One of the biggest mistakes company leaders can make is investing in technology of which they have little to no understanding. Lightning-fast advancements in technology have greatly impacted the logistics and supply chain sectors in ways previously only dreamed of. From ordering to cash, today’s modern technology offers an unprecedented degree of transparency and customization, while allowing precise measurement and tracking of the supply chain from start to finish. Yet, while this is a huge leap forward in the evolution of the industry, much of this technology is new. In some cases, it has yet to prove itself.
Remaining both flexible to change and maintaining supply chain efficiencies is tricky at best. Many companies still use processes that haven’t been updated in years — decades even. Often, a small change will be integrated into one segment of the chain, resulting in either little to no effect, or worse, throws the entire system out of order. A truly successful SCM strategy is built to be adaptive and responsive to changes in technology, production, shipping trends and client expectations.
Successful supply chain management leads to economic growth, stronger client and partner relationships, innovative technology solutions, and can create new opportunities. Integrating these key variables when developing a strategy are only one side of the coin however. Corporate leaders must be able to see the big picture. The benefits of each factor must also be considered and then weighed into the overall equation.
One of the biggest drivers for developing and maintaining a sound SCM policy — economic growth — is a prime motive, but can act as a double-edged sword. Customer satisfaction, inventory on-hand, quality and timely delivery can all suffer by focusing too much on cutting costs. This will hurt sales. On the other hand, overemphasizing service can also result in the loss of profits. Excessive inventory, over-capacity and stressed workers trying to meet unrealistic demands will hurt the economic value of a streamlined SCM strategy. Prioritizing goals, how and when to focus on them, and increasing profits all along the way is an integral part of creating an optimized SCM program.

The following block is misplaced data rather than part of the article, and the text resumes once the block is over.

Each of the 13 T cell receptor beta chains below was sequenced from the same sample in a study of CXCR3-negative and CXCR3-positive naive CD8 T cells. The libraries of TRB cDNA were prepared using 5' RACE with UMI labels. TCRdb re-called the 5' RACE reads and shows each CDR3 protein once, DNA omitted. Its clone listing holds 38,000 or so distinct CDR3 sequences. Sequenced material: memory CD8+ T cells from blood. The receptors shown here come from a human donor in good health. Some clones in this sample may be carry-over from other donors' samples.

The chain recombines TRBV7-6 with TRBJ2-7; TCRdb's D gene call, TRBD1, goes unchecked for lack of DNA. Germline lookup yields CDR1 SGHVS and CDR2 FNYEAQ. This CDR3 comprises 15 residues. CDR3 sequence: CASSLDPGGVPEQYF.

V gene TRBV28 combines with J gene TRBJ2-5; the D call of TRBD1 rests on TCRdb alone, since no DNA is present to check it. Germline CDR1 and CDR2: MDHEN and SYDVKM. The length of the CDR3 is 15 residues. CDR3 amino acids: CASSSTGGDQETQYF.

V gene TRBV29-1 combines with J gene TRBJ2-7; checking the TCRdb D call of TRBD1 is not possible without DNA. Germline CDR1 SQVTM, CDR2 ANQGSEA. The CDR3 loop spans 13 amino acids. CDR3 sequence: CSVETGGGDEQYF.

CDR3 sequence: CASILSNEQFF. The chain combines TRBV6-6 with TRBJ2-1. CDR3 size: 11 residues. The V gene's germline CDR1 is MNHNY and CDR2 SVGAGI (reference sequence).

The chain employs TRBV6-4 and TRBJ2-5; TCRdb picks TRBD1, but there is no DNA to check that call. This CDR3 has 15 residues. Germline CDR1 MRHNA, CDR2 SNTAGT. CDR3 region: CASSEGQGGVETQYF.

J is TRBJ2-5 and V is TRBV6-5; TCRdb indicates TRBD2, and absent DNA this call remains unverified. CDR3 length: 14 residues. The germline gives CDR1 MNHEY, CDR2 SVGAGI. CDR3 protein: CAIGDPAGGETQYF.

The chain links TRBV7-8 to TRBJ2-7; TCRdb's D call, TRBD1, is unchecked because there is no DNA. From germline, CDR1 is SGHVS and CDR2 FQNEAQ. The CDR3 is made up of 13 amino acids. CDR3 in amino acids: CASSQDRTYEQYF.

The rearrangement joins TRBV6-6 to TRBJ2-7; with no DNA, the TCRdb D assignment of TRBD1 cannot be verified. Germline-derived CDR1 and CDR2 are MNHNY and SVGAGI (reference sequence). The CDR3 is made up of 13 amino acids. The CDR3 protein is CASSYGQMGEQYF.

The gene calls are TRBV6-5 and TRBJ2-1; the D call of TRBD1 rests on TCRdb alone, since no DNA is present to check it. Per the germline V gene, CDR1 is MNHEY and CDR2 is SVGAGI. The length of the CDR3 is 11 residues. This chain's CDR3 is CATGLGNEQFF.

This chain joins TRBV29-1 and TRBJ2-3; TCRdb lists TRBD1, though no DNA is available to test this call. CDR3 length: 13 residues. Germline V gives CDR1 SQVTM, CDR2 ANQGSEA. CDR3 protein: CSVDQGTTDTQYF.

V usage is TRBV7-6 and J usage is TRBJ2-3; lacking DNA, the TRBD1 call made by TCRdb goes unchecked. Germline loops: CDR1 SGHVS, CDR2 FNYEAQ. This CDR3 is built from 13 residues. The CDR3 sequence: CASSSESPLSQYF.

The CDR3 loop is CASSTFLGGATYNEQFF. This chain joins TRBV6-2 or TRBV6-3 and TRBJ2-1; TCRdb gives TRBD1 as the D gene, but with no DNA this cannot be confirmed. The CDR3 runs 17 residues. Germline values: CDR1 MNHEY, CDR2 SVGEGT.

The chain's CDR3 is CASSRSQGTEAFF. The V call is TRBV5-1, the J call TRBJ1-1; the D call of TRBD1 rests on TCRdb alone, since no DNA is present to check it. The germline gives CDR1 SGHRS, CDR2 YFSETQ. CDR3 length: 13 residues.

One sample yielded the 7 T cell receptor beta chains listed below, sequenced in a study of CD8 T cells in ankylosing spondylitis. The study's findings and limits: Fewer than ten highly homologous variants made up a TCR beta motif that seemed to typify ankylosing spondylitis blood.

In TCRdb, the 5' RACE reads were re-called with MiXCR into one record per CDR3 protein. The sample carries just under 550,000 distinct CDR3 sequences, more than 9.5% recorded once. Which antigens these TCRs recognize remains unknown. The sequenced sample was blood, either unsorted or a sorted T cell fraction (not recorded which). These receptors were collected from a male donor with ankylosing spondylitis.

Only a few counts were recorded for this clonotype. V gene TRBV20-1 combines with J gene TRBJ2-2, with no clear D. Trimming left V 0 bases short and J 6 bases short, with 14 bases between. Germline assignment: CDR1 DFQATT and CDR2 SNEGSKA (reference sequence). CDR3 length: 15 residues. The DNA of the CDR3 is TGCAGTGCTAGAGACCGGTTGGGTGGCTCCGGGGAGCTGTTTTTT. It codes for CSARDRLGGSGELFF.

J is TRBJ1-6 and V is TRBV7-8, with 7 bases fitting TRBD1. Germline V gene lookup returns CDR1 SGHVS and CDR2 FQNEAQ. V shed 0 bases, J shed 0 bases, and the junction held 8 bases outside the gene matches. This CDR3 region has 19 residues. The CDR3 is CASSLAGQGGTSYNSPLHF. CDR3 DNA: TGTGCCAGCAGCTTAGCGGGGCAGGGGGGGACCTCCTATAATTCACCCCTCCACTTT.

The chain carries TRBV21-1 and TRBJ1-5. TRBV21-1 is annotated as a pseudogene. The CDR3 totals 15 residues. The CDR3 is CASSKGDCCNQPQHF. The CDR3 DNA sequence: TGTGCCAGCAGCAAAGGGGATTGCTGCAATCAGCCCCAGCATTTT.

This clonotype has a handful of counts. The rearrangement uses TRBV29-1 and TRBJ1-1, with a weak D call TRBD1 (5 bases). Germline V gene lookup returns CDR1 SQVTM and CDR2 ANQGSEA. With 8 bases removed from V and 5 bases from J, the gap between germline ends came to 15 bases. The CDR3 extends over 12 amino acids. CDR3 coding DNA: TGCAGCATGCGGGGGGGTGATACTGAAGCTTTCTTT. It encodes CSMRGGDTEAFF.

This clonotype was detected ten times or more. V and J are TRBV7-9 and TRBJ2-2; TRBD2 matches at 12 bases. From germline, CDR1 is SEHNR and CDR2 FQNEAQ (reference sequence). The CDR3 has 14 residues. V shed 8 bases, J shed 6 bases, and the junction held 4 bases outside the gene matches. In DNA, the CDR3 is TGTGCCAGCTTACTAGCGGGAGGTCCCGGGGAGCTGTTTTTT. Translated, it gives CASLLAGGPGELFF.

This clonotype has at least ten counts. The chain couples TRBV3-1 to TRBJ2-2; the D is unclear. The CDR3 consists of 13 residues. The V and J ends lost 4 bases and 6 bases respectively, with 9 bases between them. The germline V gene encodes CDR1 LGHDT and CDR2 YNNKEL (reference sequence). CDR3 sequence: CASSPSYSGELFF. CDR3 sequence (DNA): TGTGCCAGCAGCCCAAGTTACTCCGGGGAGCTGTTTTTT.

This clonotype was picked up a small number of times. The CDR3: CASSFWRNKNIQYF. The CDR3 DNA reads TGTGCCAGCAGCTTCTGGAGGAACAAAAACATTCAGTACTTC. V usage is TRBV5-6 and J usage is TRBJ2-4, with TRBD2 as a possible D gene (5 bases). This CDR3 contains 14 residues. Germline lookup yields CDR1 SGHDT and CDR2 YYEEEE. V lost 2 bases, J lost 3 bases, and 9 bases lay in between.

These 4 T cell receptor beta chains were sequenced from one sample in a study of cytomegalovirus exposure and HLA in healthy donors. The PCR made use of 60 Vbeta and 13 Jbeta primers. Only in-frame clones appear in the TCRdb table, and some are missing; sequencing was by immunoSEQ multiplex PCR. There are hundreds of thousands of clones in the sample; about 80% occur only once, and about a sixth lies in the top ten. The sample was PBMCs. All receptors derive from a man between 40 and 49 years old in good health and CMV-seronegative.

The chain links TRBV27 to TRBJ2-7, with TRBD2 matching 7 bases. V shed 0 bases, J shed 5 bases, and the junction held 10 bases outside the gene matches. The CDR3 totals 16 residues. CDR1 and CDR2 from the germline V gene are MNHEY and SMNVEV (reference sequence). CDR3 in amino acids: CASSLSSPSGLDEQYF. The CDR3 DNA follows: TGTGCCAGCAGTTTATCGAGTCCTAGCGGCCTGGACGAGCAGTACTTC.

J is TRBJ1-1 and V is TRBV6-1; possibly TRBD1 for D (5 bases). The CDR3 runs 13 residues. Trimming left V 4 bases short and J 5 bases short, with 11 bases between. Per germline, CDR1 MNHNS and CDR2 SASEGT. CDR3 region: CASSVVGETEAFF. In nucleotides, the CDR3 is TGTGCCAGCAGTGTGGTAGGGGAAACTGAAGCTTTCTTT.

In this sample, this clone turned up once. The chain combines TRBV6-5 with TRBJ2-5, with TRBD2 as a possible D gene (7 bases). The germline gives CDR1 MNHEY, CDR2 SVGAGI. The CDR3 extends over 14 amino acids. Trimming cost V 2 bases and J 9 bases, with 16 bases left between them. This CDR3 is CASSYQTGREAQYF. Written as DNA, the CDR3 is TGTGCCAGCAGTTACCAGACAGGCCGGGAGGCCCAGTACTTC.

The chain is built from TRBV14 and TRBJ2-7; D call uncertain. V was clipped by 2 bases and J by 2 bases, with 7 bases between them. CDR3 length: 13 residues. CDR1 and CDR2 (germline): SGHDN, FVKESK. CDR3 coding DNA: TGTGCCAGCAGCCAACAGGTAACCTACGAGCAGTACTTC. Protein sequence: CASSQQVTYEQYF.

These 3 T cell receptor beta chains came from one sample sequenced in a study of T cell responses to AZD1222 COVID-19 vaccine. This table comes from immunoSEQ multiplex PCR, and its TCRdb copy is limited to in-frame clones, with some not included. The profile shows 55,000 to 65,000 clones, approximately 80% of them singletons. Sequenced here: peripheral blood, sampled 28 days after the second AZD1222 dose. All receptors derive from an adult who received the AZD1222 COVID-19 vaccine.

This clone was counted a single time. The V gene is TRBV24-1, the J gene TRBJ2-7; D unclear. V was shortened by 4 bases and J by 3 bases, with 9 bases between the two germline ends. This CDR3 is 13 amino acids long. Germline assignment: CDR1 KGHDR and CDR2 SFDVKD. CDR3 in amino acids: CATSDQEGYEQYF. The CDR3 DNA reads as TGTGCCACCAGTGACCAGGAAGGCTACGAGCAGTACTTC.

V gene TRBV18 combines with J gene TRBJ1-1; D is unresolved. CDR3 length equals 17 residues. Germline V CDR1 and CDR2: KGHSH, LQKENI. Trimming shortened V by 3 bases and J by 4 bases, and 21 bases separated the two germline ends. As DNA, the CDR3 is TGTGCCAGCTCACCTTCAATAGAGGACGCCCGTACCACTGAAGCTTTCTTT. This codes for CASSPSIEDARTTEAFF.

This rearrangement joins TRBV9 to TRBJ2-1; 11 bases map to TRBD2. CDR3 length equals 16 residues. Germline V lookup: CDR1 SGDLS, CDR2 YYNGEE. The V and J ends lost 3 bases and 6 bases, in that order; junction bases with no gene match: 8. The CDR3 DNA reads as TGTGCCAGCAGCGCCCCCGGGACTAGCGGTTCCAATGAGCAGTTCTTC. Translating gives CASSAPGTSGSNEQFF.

Communication is at the center of all prosperous business. Creating, building and maintaining relationships is vital to a company’s success. For example, Sales & Operations are commonly at odds trying to reach their goals. Manufacturing leadership are responsible for improving efficiency, especially with their partners and clients. A company that consistently delivers measurable results while improving their client value will inevitably strengthen existing relationships, and also help to build a reputation that can bring more clients in. By communicating effectively in all areas — both internally and externally — the supply chain becomes a well-oiled machine.
Streamlined efficiencies that grow profits don’t just happen. Insight into your own industry is supplemented by a strong awareness of the other industries involved in your supply chain. Knowing how to find, interpret and integrate this information can easily overwhelm a person. This is where professional development can help. Everyone — including executives — can benefit from continuous professional development training. Great leaders spend their entire lives honing their skills — and so should you. By growing your leadership abilities, you’re investing in both your company as well as yourself. Professional growth training can open new doors, offer greater insight and create networking opportunities that may not be as readily available.
The very first step to achieving the goal of a shorter supply chain begins with research. Manufacturing leadership must first understand current industry trends and then work to develop an adaptive SCM program that accounts for each of the variables discussed above. By looking ahead, projected growth patterns can be better balanced, while strategic incorporation of the right technology — at the right time — can improve all areas of the supply chain, from inventory management to client relationships to understanding how to get the most out of your investments.
Effective communication across the entire supply chain maximizes efficiency, strengthens relationships, grows profits and helps to solidify your position as an impactful leader. When manufacturing leadership is proactively involved with and committed to their companies SCM process, they become a part of the overall strategy.
Kelly Rudy is President, The Paranet Group, and can be reached at 414-305-5632 or email@example.com.